Rus in urbe Posted on July 11, 2019

Was ever a little terrace house as sylvan as ours? In front a magnolia, a myrtle, the 40 foot double-flowered white cherry in the street and an exceptional rarity, our neighbour’s weeping Cercidiphyllum, alias Japan’s Katsura. The katsura was already my favourite tree: to find one cascading its exquisite light green leaves outside our windows is outrageous good fortune, and when in autumn it turns a motley red, yellow and crimson and smells like strawberry jam I have to pinch myself. Not even Kew has a weeping one this size; people on the pavement stoop to walk under its great umbrella of green and seem to love it.

At the back we look at our own park-size sycamore, a dark tower far higher than the house, our neighbour’s walnut, rapidly catching the sycamore in height and exceeding it in the extent of its shadow. Beyond the walnut is a golden catalpa, an apple tree and a row of limes. Beyond the sycamore a house-high bay tree, beyond that an acacia….. in sum, nothing but leaves.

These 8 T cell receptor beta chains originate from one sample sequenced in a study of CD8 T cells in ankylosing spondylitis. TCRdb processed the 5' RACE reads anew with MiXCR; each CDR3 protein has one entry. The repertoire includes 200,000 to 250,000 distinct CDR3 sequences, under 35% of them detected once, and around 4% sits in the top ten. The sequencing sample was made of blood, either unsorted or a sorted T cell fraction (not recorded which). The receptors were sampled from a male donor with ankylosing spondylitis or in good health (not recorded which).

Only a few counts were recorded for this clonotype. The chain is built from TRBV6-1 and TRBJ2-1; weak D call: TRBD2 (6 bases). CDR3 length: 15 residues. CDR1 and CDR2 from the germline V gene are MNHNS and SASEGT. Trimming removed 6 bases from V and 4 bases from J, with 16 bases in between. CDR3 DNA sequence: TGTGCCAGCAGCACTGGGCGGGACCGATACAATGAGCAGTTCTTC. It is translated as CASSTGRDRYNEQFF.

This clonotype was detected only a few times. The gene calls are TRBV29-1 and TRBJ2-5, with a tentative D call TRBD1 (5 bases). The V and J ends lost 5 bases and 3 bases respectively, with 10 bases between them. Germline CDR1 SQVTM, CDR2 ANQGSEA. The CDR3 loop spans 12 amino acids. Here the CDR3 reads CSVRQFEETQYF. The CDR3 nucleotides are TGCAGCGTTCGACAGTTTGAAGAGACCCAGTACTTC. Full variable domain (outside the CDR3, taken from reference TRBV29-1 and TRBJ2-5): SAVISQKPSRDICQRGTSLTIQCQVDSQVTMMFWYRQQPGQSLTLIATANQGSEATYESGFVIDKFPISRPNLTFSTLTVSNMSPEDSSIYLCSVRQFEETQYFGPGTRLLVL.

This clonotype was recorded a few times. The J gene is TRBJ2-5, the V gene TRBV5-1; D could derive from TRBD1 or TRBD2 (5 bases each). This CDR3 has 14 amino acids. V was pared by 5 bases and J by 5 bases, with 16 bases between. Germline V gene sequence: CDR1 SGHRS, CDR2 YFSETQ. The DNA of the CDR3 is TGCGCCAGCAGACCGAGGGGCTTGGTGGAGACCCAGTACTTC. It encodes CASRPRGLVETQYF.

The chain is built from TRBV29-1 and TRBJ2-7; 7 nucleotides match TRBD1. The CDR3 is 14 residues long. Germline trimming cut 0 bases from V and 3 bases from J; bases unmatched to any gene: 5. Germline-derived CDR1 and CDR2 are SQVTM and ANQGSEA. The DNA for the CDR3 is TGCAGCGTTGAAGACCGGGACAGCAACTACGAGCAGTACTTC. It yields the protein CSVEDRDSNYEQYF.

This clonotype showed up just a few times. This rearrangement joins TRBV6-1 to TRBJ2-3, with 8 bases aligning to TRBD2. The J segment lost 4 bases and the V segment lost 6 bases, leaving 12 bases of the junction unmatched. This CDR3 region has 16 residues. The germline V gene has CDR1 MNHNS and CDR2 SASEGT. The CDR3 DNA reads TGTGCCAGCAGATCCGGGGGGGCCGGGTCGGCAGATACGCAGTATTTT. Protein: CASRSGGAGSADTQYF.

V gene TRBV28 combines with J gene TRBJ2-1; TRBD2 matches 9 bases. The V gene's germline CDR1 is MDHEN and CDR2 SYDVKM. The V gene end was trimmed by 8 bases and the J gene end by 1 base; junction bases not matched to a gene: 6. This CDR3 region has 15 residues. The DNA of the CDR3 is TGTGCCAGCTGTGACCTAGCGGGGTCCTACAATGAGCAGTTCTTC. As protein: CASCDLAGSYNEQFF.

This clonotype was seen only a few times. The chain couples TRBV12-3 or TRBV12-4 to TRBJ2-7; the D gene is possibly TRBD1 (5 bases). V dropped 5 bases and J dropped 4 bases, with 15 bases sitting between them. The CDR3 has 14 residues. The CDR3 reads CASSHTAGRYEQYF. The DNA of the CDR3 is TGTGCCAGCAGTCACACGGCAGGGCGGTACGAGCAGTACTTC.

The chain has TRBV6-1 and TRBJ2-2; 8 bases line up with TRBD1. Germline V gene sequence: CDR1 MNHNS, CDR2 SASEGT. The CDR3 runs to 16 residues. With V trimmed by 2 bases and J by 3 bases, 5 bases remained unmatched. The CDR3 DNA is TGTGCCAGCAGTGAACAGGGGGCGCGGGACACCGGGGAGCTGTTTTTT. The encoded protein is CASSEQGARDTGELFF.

London provides a sound-track, of course: builders, sirens, helicopters, but in summer the houses around are hidden; we might be in the country. The Meyer lemon on the veranda is in full flower (and also fruit, the wonder of the citrus family). There is no more piercing, nose-grabbing scent; it drowns all others. The tinkle of water in the basin below joins the scent to seal the garden off from the world.

Hugh’s Gardening Books


Trees was first published in 1973 as The International Book of Trees, two years after The World Atlas of Wine….

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The Story of Wine – From Noah to Now

A completely new edition published by the Academie du Vin Library: When first published in 1989 The Story of Wine won every…

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